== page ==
Rattle and Hun

Wassily Kandinsky, Romantic Landscape

Rattle and Hun

Sir Simon Rattle, Berlin Philharmonic, Staatsoper, Unter Den Linden, Berlin, December 2017: Stravinsky, Petrushka, Rachmaninov, Symphony No. 3 in A minor. Staatskapelle Berlin, conducted by François-Xavier Roth, Konzerthauss, Berlin. Reviewed by TONY COOPER

Sergei Rachmaninov wrote his Third Symphony in 1936, whilst living in Switzerland where he had a home located just outside of Hertenstein, near Lake Lucerne. Named Villa Senar, it was the composer’s summer residence for most of the 1930s. He died in 1943, after emigrating to the United States and, apparently, wishing to be buried at Senar. But the Second World War thwarted his wishes.

Rachmaninov’s three symphonies reflect different phases in his creative development. The First (written in 1895) conjures up a stormy combination of contemporary trends in Russian symphonic music, whilst the Second (1907) reflects the opulence of the music of Tchaikovsky. The Third Symphony, first heard in Britain in November 1937 with the London Philharmonic under Sir Thomas Beecham, saw the light of day a year earlier with Leopold Stokowski and the Philadelphia Orchestra. Critical opinion was divided. Public opinion proved negative but the composer remained convinced of its worth.

An excellent symphony in its conception, composition and orchestration, Rachmaninov rated it one of his finest works. It was written after a harrowing and difficult decade following exile from his Russian homeland. Its lukewarm reception was a huge disappointment to him.

He would not have been disappointed with this performance by Sir Simon Rattle and the Berlin Philharmonic, however. The players received a rousing reception from a packed house at curtain-call. The dance-inspired rhythms of the last movement were superbly played. The ‘scherzo’ in the central movement, featuring the ‘quiet’ instruments of the orchestra: celesta, harp and woodwind – a lovely and rhythmic passage of the entire work – was masterfully executed. In so many ways, the Third’s melodic outline (especially in the first movement) and its rhythmic patterns epitomises the composer’s expressive and richly-textured Russian style.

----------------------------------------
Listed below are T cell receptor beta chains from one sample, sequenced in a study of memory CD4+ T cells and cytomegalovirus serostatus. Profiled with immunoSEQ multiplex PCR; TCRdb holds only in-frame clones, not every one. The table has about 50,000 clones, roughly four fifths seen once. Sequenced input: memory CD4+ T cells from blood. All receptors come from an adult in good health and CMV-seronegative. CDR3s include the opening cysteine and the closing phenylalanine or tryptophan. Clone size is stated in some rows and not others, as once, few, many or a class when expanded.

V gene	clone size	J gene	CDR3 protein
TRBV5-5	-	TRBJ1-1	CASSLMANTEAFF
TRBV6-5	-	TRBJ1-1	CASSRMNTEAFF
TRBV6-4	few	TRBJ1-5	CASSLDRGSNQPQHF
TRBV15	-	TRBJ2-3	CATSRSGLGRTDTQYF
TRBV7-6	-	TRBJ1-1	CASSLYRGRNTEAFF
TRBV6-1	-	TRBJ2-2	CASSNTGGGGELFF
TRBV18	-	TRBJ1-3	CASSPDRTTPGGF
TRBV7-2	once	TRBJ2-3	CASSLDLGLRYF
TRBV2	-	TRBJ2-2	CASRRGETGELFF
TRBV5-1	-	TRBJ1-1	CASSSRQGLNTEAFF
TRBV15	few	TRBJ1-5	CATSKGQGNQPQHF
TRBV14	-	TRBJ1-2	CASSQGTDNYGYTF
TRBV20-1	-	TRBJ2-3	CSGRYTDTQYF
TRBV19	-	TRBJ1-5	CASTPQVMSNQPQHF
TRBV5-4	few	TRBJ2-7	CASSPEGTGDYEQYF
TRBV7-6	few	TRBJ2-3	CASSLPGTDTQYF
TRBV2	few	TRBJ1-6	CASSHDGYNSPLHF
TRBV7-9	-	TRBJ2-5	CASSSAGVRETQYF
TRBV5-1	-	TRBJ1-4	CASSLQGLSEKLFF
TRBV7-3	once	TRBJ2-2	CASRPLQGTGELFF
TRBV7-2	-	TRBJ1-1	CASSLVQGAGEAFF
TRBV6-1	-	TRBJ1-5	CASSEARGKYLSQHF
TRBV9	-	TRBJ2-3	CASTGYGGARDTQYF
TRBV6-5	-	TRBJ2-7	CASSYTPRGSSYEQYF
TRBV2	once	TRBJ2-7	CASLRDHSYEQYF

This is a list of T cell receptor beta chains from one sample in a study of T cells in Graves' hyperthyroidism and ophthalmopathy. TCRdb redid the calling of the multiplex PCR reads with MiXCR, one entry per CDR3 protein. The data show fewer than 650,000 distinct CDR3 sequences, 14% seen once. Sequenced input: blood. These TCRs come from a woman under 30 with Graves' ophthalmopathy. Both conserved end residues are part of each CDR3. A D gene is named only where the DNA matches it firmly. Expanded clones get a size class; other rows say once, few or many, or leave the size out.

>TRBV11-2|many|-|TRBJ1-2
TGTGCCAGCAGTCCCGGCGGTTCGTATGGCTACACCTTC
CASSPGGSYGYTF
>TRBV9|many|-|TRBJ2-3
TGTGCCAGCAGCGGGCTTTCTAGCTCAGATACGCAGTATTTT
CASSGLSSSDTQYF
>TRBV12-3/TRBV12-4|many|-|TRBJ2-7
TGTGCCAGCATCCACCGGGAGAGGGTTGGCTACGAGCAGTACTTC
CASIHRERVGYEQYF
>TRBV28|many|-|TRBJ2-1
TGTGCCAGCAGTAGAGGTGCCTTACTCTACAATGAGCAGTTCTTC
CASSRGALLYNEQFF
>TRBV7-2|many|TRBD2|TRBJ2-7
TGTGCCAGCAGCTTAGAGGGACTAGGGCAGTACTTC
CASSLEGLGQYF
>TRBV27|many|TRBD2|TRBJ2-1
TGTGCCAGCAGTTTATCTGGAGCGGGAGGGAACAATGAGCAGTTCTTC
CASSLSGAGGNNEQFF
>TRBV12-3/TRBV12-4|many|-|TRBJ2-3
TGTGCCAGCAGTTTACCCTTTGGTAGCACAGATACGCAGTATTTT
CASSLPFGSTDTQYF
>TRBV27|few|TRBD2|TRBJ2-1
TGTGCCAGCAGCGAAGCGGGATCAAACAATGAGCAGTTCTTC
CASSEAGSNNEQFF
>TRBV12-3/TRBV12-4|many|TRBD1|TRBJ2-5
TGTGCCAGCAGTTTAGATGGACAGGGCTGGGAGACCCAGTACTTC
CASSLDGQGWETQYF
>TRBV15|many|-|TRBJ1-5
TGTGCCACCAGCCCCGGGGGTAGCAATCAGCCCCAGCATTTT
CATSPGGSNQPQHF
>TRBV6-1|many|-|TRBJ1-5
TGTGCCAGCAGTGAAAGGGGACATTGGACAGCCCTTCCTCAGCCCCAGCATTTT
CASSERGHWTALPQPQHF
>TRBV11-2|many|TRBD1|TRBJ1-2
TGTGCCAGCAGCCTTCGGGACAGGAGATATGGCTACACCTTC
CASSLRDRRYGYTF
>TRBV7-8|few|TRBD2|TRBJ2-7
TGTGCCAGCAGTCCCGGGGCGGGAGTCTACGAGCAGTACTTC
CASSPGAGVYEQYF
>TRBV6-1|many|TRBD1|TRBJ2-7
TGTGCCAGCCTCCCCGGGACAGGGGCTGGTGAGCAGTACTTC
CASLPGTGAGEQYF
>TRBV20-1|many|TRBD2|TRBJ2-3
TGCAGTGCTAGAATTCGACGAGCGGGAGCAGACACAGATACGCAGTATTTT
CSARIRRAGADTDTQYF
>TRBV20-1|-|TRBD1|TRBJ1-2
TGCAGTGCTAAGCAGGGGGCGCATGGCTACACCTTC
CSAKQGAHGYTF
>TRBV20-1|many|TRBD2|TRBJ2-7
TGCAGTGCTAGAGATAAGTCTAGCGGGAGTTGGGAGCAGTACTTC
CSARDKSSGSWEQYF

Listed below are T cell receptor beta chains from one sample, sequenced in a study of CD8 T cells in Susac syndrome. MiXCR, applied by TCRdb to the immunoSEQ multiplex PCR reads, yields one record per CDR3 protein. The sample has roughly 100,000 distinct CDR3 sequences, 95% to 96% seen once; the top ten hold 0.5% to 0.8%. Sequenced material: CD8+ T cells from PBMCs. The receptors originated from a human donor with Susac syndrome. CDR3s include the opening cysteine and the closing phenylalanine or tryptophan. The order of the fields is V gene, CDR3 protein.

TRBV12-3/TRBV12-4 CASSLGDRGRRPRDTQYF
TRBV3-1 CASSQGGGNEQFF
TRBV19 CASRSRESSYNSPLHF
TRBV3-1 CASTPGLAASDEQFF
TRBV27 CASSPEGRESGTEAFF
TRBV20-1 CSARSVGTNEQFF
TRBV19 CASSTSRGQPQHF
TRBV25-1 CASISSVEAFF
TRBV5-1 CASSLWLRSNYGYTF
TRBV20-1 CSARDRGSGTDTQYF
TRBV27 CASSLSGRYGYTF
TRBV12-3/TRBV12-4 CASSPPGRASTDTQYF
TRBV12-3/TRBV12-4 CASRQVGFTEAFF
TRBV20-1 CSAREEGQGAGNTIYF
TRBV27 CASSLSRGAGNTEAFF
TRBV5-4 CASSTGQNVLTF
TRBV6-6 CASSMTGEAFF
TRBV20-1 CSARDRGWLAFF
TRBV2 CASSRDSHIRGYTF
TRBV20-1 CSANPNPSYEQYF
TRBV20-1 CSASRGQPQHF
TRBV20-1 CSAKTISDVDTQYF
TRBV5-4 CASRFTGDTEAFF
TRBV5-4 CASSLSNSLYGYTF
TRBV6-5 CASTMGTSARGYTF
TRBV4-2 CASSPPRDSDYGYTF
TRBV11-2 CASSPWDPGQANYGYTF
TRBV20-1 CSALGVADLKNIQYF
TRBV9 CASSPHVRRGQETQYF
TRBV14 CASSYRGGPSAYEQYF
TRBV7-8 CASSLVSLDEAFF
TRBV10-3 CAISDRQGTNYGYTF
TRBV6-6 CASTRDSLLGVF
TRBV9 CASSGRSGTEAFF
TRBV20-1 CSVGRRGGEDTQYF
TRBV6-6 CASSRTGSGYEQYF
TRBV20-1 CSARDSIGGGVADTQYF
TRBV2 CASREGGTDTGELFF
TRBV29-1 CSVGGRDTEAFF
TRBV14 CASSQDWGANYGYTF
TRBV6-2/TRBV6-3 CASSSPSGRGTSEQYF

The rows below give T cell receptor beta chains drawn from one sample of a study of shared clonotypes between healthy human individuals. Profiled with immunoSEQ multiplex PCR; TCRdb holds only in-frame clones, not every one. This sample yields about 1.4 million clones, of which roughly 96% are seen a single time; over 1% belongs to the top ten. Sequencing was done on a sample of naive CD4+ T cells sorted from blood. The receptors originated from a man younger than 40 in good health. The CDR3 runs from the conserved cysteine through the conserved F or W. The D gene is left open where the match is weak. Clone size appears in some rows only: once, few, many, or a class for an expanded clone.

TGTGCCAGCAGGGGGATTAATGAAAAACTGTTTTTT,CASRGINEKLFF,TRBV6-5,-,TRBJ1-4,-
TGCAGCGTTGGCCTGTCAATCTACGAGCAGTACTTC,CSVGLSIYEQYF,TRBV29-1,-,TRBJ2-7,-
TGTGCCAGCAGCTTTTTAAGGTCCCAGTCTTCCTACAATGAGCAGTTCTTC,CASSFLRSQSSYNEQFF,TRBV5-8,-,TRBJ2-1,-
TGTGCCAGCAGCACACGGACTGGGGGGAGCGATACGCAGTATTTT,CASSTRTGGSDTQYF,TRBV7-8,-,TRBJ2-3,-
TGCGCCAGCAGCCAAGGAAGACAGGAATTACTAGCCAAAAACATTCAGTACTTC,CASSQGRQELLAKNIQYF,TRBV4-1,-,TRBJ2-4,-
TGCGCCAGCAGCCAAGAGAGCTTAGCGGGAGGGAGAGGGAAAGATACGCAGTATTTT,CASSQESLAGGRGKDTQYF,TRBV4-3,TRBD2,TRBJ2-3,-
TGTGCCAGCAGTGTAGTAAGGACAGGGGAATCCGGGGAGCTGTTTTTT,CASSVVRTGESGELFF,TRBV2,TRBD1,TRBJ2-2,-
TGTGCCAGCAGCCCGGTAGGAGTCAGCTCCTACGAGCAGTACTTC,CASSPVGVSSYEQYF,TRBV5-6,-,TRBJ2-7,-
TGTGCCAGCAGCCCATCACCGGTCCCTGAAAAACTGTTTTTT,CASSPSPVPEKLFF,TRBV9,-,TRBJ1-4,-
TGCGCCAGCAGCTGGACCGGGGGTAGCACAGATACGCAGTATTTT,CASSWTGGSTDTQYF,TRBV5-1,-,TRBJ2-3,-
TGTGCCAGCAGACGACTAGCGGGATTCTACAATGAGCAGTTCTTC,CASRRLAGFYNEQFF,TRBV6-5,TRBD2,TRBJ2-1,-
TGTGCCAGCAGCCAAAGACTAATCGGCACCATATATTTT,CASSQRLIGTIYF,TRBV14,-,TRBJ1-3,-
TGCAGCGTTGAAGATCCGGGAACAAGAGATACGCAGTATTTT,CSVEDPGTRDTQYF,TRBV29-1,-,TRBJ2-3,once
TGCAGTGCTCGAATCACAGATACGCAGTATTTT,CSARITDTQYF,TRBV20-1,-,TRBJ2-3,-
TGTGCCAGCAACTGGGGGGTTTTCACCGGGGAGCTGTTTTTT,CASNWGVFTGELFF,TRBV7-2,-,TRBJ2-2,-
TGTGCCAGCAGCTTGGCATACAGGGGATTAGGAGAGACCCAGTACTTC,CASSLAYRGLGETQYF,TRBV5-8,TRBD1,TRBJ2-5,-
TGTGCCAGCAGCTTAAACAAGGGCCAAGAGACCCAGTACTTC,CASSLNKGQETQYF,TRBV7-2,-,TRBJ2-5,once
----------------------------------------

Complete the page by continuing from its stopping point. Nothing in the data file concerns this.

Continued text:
Stravinsky’s Petrushka opened the Berlin Phil’s concert. It was first performed as a ballet by Diaghilev’s Ballets Russes, at the Théâtre du Châtelet, Paris, in June 1911. The scenario concerns the loves and jealousies of three puppets and possesses a lavish and strong score. The Berlin Phil captured the excitement of the piece in the scene depicting the Shrovetide Fair in St Petersburg which sees the puppets brought to life by the charlatan showman. As an encore, Simon Rattle chose a piece from the opera repertoire, the ‘Intermezzo’ from Puccini’s Manon Lescaut. It drew some rich and tender playing from the strings.

Incidentally, the Berlin Phil becomes the second guest orchestra to perform in the renovated Staatsoper in Unter den Linden. A couple of concerts were staged earlier featuring the ‘house band’ Staatskapelle Berlin under Daniel Barenboim with the second (Konzert für Berlin) also featuring the Vienna Philharmonic under Zubin Mehta.

It has been a long, hard slog restoring the Staatsoper to its 18th-century opulence and glory – just over seven years, in fact. During that time the company has been quartered in the Schiller Theatre in Bismarckstraße, a stone’s-throw away from Deutsche Oper. Now, thankfully, it is back in its old stamping-ground.

As part of a short stay in the German capital, we also took in a performance by Staatskapelle Berlin under François-Xavier Roth in the Konzerthaus, conveniently situated just round the corner from Staatsoper. French violinist Renaud Capuçon dazzled the audience in a marvellous rendering of Bartók’s masterful Second Violin Concerto. Composed in 1937-38, it received its première at Amsterdam’s Concertgebouw in March 1939, with Zoltán Székely as soloist.

Although not engaging in a twelve-tone technique, the piece contains twelve-tone themes particularly heard in the first and third movements. But it was the second movement (Andante tranquillo) that was most appealing, with Renaud Capuçon producing bar after bar of effortless playing.

Opening Staatskapelle’s programme was a lively interpretation of Paul Dukas’ symphonic poem, The Sorcerer’s Apprentice (Der Zauberlehrling), inspired by Goethe’s well-loved poem of 1797. This work gained popular appeal when used in Walt Disney’s 1940s animated film, Fantasia, with Mickey Mouse playing the apprentice, while the sorcerer, Yen Sid, was Disney spelt backwards.

Stravinsky opened the Berlin Phil’s concert, and François-Xavier Roth also closed  with Stravinsky, with the Staatskapelle delivering an exciting rendering of The Firebird written for the 1910 Paris season of Diaghilev’s Ballets Russes at the Opéra de Paris. Stravinsky took the best bits from the score he wrote for the ballet – which tells a Russian mythological story about a prince and a princess menaced by strange magical creatures – for the orchestral suite which premièred in 1919.

The work is a tour-de-force for the brass and percussion section in the final bars. Here, the players of the Staatskapelle proved their worth with some excellent playing, highlighting the arrival of the Firebird in all her glory imploring everyone to dance until they fall down in a calm and deep sleep. Such are fairy tales.

The Staatsoper programme is available at https://www.staatsoper-berlin.de/

Tony Cooper is QR‘s opera critic

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